Immunological investigation revealed an increased positive ANCA count of > 1/640, with negative antinuclear antibodies. Serum complement levels (C3, C4, and CH50) were normal. At this point, levamisole was discontinued. He remained in remission, and his skin lesions disappeared 1 week later. His neutrophil count and hemoglobin levels normalized concomitantly. Furthermore, HSM decreased within 1 month following the withdrawal of levamisole, with liver and spleen lengths becoming 11 cm and 8 cm, respectively. His ANCA levels, however, remained positive (> 1:640) for 12 months after drug cessation. Six months after levamisole withdrawal, the patient remained in remission, with normal white and red blood cell counts and absence of HSM (Fig. 2). One year after levamisole withdrawal, the patient started to develop frequent relapses requiring the combination of steroids and mycophenolate mofetil (MMF) to ensure remission. The patient was never hospitalized and had ambulatory management. Our patient’s clinical course is illustrated in Fig. 2, denoting the relationship between levamisole use, discontinuation, and its marked effect on the neutrophil/hemoglobin levels.
Levamisole was originally marketed as an antihelminthic agent, but it was also found to have major immunomodulatory properties. It induces interferon synthesis and synergizes the effect of steroids and other immunosuppressants. It was used in cancer therapy to treat various immunological renal diseases and skin diseases such as Behçet’s disease. However, the drug was withdrawn from the market in 1999 because of serious side effects, including leukopenia, agranulocytosis, and skin vasculitis . It is still available as a veterinary deworming drug and for treatment of refractory nephrotic syndrome.
Children with SDNS may require several immunosuppressive drugs to control their disease. Such drugs include cyclosporine, cyclophosphamide (CYC), MMF, and levamisole. CYC and MMF have been shown to display long-term efficacy in SDNS [6,7,8]. As reported previously, levamisole has been considered the least toxic and the least expensive steroid-sparing drug for prevention of relapses in SDNS .
Although the exact mechanism of levamisole action in maintaining remission in patients with idiopathic nephrotic syndrome (INS) is still unknown, it is postulated that the drug enhances the Th1-mediated immune response and reciprocally downregulates the Th2 lymphocyte-mediated immune response. Recently, it was suggested that levamisole’s mode of action is attributable to its direct effects on podocytes . On the contrary, the mechanism proposed for drug-induced neutropenia seems to be secondary to antibody formation and autoantibody production, against drug metabolites or protein adducts, covalently attached to neutrophil membrane proteins .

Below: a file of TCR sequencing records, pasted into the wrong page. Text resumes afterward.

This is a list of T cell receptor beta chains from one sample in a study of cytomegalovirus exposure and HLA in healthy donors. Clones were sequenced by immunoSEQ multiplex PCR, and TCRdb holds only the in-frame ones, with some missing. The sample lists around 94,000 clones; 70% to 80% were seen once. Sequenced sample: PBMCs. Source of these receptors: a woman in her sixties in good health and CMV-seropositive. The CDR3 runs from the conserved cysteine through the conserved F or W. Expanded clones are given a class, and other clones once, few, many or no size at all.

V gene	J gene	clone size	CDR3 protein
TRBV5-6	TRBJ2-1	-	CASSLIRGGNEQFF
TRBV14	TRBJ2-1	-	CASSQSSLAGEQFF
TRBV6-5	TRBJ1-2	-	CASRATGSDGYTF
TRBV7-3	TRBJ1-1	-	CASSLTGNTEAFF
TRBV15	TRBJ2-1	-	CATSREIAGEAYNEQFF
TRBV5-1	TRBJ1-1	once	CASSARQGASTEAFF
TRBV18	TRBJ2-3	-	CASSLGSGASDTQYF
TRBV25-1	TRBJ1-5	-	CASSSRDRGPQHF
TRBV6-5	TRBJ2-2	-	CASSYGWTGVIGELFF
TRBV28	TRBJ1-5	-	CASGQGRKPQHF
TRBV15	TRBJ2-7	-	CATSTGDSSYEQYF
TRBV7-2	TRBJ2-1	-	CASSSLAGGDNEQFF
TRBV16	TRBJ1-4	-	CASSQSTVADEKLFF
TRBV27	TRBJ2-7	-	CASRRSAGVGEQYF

INS is a rare disease with an incidence of 2–7 per 100,000 children. It is the most common cause of nephrotic syndrome in the pediatric population . Glucocorticoids remain the treatment of choice in INS to induce remission. However, the disease relapse rate is up to 80%, and many patients may become steroid-dependent in the long term  and may require other immunosuppressive agents to maintain remission and limit the corticosteroid’s dosage.
In a study by Bagga et al.  with 43 children with INS, no significant side effects were experienced; thus, none of the subjects required withdrawal of levamisole. In a case series by Barbano et al. , a child with INS and prolonged levamisole treatment developed cutaneous vasculitis and HSM, requiring medication withdrawal.
What is unique to our patient is the side effects that he experienced after 6 months of levamisole treatment. Thus, despite levamisole’s being reported as a safe drug, our patient showed that even after a relatively short course of levamisole administration, severe side effects may occur, necessitating its withdrawal.
Levamisole-induced cutaneous vasculitis with systemic involvement in patients with nephrotic syndrome is a rare complication of a relatively rare disease. Despite its being a useful drug for maintaining remission in patients with SDNS, those maintained on long-term levamisole therapy should be monitored closely, both clinically and by laboratory workup, to detect early abnormalities and prevent serious complications that can be resolved by drug withdrawal.